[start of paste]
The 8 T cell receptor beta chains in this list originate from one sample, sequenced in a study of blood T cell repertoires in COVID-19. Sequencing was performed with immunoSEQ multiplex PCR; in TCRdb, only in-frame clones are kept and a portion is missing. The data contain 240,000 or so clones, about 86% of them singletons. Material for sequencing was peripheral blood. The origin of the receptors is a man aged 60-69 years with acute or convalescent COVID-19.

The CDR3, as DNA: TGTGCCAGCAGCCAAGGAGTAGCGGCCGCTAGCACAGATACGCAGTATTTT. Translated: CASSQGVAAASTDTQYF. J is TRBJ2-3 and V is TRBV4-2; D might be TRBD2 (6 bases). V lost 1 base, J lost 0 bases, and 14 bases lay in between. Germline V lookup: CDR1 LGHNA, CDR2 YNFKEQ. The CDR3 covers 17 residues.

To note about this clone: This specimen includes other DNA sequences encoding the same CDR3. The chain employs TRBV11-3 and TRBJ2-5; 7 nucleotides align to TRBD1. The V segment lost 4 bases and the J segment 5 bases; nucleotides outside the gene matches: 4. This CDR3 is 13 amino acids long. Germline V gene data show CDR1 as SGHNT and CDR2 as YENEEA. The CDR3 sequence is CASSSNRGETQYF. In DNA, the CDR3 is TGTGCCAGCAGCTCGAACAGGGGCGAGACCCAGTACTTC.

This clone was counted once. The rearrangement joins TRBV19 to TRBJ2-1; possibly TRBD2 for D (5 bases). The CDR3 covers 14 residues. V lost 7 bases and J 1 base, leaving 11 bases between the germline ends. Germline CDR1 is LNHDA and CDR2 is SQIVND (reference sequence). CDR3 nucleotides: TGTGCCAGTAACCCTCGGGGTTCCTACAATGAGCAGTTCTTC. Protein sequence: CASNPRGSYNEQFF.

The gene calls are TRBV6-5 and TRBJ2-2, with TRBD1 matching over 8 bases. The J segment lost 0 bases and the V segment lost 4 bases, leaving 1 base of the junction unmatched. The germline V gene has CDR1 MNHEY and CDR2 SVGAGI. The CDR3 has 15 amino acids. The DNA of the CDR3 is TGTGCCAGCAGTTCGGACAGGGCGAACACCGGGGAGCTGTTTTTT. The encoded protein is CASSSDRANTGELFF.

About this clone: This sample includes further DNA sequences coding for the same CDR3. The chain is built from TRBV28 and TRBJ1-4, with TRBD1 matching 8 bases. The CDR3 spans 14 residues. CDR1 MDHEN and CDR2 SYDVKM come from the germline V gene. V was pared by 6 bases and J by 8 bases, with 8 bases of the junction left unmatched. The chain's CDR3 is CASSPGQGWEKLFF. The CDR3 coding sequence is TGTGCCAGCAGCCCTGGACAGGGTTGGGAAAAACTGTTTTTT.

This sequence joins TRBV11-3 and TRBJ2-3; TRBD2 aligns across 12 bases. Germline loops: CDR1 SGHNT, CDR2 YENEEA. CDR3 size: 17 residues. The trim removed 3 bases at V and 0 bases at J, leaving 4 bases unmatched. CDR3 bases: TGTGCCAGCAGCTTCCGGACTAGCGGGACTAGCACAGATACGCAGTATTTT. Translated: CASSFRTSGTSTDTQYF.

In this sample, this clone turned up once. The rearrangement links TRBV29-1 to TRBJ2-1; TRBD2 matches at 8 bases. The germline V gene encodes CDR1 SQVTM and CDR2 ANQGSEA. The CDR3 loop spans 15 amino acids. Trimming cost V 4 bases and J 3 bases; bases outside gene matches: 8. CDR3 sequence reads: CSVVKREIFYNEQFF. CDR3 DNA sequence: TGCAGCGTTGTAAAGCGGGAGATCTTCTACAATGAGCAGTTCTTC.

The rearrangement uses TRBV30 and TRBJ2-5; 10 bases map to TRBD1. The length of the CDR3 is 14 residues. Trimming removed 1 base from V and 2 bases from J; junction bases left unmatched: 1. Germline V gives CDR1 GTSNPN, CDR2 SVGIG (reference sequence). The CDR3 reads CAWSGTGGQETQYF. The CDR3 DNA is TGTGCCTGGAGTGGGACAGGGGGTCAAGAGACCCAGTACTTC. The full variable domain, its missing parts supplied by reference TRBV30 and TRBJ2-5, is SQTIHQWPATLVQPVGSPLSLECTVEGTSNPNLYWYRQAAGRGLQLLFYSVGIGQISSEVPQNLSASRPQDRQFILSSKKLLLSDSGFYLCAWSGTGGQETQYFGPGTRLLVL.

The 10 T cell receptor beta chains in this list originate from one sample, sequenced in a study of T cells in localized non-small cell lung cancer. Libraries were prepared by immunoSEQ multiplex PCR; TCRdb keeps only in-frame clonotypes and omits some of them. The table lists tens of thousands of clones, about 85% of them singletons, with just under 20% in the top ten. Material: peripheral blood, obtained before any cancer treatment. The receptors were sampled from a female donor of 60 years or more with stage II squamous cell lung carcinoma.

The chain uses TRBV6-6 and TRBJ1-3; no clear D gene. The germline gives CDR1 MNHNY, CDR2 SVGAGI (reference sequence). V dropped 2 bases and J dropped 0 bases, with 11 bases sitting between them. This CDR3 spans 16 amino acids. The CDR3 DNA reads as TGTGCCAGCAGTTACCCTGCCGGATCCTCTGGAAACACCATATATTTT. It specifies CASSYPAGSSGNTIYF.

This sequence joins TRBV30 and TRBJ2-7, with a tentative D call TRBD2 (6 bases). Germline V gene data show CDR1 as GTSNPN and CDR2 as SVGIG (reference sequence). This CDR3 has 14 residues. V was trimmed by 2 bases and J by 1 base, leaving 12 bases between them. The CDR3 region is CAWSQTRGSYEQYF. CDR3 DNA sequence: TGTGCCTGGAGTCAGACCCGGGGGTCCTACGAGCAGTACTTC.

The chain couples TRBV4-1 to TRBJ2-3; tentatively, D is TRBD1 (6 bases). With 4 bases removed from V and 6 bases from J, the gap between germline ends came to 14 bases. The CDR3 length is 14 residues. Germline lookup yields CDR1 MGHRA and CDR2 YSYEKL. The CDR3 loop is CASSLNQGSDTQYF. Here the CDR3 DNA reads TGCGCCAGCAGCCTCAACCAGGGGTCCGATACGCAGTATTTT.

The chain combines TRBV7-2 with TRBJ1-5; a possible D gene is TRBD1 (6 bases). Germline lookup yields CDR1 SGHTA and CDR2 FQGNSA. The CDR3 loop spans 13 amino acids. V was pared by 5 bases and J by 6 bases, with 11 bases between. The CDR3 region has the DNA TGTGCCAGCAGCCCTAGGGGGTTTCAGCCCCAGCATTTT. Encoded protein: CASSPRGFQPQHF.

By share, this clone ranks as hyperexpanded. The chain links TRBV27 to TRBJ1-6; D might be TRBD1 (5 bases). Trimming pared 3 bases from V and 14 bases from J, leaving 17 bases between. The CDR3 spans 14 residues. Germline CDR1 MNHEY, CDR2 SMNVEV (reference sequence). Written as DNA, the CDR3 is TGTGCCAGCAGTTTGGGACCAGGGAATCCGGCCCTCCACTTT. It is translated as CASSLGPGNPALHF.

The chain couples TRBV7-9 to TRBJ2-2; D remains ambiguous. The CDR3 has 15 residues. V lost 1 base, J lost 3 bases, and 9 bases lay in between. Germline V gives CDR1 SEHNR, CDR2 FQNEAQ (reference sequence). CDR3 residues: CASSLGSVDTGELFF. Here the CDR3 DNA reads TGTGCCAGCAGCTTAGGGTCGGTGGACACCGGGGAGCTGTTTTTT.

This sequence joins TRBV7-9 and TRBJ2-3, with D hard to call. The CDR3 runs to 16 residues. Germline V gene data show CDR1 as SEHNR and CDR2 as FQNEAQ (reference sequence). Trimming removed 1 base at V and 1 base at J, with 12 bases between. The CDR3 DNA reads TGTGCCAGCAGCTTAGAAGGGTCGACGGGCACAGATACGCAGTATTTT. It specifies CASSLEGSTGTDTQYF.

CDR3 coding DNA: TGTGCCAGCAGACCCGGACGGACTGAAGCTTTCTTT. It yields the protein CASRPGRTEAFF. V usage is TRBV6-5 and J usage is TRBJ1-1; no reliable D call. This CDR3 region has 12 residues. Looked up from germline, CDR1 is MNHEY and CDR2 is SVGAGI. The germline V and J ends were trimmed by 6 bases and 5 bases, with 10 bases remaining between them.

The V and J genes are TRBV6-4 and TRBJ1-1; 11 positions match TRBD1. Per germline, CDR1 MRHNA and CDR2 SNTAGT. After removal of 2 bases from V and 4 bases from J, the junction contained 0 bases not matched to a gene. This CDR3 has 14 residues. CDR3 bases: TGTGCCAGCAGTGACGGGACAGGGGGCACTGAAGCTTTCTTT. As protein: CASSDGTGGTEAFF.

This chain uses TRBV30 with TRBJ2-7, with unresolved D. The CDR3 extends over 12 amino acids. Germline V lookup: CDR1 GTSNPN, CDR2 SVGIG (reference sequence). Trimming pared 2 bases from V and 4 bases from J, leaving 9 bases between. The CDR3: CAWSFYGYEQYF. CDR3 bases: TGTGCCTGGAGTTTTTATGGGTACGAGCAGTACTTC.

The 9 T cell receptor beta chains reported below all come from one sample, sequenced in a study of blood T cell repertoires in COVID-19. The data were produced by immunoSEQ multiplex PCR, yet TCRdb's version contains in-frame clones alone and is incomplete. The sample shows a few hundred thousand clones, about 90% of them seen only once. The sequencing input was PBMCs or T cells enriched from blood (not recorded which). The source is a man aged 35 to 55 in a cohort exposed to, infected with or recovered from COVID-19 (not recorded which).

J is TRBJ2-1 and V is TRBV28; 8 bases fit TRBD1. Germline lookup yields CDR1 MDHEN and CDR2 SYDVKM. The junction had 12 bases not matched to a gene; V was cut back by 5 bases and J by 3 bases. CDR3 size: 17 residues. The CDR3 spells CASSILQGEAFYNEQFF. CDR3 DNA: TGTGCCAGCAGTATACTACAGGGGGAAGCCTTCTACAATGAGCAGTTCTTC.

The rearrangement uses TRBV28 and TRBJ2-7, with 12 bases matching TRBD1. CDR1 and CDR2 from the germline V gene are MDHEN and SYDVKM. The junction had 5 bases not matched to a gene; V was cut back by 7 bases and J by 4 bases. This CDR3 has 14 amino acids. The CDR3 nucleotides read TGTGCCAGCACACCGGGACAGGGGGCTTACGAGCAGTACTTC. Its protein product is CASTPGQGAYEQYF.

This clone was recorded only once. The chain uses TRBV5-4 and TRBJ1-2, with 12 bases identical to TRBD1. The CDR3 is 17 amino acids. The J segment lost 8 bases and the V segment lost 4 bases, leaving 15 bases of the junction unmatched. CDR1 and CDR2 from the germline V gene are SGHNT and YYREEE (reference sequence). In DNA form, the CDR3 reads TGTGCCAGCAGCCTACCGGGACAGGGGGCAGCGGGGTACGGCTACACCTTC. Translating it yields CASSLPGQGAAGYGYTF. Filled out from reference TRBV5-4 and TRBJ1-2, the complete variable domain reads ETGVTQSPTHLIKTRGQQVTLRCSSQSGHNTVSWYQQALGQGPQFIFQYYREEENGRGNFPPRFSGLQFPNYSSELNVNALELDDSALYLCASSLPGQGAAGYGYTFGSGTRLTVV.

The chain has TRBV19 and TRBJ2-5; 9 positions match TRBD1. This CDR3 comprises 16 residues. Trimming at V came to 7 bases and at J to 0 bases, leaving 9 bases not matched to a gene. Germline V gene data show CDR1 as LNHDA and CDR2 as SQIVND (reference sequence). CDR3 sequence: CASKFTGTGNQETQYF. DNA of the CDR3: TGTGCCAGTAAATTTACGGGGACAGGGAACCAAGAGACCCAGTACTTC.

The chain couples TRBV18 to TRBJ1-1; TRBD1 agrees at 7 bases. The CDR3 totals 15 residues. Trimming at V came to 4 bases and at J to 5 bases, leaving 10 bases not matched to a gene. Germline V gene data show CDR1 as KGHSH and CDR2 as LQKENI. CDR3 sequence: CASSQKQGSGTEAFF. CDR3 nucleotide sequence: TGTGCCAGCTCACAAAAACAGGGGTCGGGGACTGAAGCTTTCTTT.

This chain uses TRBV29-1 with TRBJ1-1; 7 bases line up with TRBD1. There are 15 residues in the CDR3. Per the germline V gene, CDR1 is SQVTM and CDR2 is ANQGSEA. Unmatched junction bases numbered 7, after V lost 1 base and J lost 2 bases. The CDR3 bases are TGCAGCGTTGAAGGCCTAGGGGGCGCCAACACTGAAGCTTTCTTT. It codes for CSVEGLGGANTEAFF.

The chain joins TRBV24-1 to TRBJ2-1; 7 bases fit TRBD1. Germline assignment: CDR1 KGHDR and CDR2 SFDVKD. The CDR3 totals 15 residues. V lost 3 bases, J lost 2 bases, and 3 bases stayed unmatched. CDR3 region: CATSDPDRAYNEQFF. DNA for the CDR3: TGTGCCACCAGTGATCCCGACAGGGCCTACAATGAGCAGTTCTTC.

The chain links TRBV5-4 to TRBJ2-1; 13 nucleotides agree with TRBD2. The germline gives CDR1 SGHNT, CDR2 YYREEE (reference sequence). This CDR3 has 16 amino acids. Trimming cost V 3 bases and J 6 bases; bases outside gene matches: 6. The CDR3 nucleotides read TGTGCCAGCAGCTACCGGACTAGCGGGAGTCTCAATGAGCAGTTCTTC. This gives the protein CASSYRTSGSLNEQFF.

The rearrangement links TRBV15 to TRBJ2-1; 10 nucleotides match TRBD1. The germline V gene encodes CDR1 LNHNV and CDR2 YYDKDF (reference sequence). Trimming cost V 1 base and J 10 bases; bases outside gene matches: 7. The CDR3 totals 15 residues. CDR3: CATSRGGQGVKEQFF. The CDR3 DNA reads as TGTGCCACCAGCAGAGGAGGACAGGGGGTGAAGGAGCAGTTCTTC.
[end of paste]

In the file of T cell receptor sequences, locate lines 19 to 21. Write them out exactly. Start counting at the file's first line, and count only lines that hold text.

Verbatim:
The V and J genes are TRBV6-4 and TRBJ1-1; 11 positions match TRBD1. Per germline, CDR1 MRHNA and CDR2 SNTAGT. After removal of 2 bases from V and 4 bases from J, the junction contained 0 bases not matched to a gene. This CDR3 has 14 residues. CDR3 bases: TGTGCCAGCAGTGACGGGACAGGGGGCACTGAAGCTTTCTTT. As protein: CASSDGTGGTEAFF.

This chain uses TRBV30 with TRBJ2-7, with unresolved D. The CDR3 extends over 12 amino acids. Germline V lookup: CDR1 GTSNPN, CDR2 SVGIG (reference sequence). Trimming pared 2 bases from V and 4 bases from J, leaving 9 bases between. The CDR3: CAWSFYGYEQYF. CDR3 bases: TGTGCCTGGAGTTTTTATGGGTACGAGCAGTACTTC.

The 9 T cell receptor beta chains reported below all come from one sample, sequenced in a study of blood T cell repertoires in COVID-19. The data were produced by immunoSEQ multiplex PCR, yet TCRdb's version contains in-frame clones alone and is incomplete. The sample shows a few hundred thousand clones, about 90% of them seen only once. The sequencing input was PBMCs or T cells enriched from blood (not recorded which). The source is a man aged 35 to 55 in a cohort exposed to, infected with or recovered from COVID-19 (not recorded which).